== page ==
There are two reasons why I think we all need to get rid of the religion of environmentalism.

First, we need an environmental movement, and such a movement is not very effective if it is conducted as a religion. We know from history that religions tend to kill people, and environmentalism has already killed somewhere between 10-30 million people since the 1970s. It's not a good record. Environmentalism needs to be absolutely based in objective and verifiable science, it needs to be rational, and it needs to be flexible. And it needs to be apolitical. To mix environmental concerns with the frantic fantasies that people have about one political party or another is to miss the cold truth---that there is very little difference between the parties, except a difference in pandering rhetoric. The effort to promote effective legislation for the environment is not helped by thinking that the Democrats will save us and the Republicans won't.

Political history is more complicated than that. Never forget which president started the EPA: Richard Nixon. And never forget which president sold federal oil leases, allowing oil drilling in Santa Barbara: Lyndon Johnson. So get politics out of your thinking about the environment.

The second reason to abandon environmental religion is more pressing. Religions think they know it all, but the unhappy truth of the environment is that we are dealing with incredibly complex, evolving systems, and we usually are not certain how best to proceed. Those who are certain are demonstrating their personality type, or their belief system, not the state of their knowledge. Our record in the past, for example managing national parks, is humiliating. Our fifty-year effort at forest-fire suppression is a wellintentioned disaster from which our forests will never recover. We need to be humble, deeply humble, in the face of what we are trying to accomplish. We need to be trying various methods of accomplishing things. We need to be open-minded about assessing results of our efforts, and we need to be flexible about balancing needs. Religions are good at none of these things.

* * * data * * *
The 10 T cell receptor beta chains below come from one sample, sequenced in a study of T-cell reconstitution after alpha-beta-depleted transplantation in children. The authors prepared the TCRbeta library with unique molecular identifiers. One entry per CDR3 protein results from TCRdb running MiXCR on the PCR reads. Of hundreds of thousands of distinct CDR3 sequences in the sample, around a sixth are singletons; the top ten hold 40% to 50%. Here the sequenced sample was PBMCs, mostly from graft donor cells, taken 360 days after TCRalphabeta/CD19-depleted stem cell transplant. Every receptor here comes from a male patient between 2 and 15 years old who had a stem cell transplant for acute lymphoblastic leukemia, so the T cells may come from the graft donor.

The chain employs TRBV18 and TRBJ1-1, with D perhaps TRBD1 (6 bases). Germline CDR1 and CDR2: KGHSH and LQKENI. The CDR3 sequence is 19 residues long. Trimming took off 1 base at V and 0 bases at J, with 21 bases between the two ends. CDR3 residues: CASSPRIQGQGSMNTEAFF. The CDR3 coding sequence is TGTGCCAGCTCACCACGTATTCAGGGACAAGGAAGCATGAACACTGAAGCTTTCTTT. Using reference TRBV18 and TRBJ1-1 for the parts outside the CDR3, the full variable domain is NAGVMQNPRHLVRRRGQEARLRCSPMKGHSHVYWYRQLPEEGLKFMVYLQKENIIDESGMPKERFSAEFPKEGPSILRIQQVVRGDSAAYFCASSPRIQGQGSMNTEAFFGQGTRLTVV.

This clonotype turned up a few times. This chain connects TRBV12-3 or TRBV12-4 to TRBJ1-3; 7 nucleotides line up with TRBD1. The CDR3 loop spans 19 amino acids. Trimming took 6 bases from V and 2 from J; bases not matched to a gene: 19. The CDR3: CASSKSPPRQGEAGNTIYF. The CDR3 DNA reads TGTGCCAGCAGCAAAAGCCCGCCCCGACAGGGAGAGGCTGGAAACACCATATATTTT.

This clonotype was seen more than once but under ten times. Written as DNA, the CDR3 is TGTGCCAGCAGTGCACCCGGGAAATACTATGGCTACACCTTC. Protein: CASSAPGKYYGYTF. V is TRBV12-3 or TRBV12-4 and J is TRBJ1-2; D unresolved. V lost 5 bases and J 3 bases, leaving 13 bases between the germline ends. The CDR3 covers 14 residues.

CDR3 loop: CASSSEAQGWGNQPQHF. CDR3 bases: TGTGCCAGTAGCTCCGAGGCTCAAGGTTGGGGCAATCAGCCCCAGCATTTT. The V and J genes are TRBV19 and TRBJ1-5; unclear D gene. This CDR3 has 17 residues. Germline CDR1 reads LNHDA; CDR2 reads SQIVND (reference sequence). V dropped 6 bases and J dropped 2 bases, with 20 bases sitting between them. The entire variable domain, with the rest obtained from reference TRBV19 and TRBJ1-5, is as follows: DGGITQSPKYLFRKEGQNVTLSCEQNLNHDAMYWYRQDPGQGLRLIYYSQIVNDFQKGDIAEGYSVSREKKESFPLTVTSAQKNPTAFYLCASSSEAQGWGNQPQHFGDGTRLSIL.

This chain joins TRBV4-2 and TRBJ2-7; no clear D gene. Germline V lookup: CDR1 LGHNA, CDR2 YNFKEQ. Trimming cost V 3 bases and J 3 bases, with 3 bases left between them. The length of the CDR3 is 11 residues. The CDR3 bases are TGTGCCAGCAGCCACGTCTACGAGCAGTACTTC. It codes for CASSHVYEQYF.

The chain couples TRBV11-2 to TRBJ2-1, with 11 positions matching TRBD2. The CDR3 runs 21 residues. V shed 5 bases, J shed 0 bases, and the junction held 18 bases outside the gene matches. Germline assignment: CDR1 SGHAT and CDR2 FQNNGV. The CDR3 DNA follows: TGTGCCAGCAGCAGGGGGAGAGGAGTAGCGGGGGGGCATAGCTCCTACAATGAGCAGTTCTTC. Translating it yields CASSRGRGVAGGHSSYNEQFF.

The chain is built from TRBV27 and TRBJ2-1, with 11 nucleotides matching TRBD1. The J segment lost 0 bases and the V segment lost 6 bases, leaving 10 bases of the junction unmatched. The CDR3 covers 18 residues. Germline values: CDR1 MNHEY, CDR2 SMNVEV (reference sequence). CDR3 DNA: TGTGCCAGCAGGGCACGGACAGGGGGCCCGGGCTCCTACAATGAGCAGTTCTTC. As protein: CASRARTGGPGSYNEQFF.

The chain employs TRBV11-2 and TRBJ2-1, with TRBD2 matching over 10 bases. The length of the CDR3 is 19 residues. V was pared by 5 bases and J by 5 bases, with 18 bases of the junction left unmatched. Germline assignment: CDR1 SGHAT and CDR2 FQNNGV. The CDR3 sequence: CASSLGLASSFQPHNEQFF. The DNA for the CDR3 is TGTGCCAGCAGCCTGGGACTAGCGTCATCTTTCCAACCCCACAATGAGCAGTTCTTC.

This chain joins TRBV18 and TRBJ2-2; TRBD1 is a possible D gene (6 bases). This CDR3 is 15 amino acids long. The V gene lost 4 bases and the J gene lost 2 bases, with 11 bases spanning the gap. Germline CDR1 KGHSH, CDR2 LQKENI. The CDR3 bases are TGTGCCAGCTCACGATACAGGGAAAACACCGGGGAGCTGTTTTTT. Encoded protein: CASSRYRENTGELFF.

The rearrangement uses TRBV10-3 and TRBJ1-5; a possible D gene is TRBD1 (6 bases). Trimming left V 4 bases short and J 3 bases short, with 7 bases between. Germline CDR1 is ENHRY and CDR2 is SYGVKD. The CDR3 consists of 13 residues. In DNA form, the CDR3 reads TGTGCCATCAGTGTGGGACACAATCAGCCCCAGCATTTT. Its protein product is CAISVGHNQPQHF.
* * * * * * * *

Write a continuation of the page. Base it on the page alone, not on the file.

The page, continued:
How will we manage to get environmentalism out of the clutches of religion, and back to a scientific discipline? There's a simple answer: we must institute far more stringent requirements for what constitutes knowledge in the environmental realm. I am thoroughly sick of politicized so-called facts that simply aren't true. It isn't that these "facts" are exaggerations of an underlying truth. Nor is it that certain organizations are spinning their case to present it in the strongest way. Not at all---what more and more groups are doing is putting out is lies, pure and simple. Falsehoods that they know to be false.

This trend began with the DDT campaign, and it persists to this day. At this moment, the EPA is hopelessly politicized. In the wake of Carol Browner, it is probably better to shut it down and start over.

What we need is a new organization much closer to the FDA. We need an organization that will be ruthless about acquiring verifiable results, that will fund identical research projects to more than one group, and that will make everybody in this field get honest fast.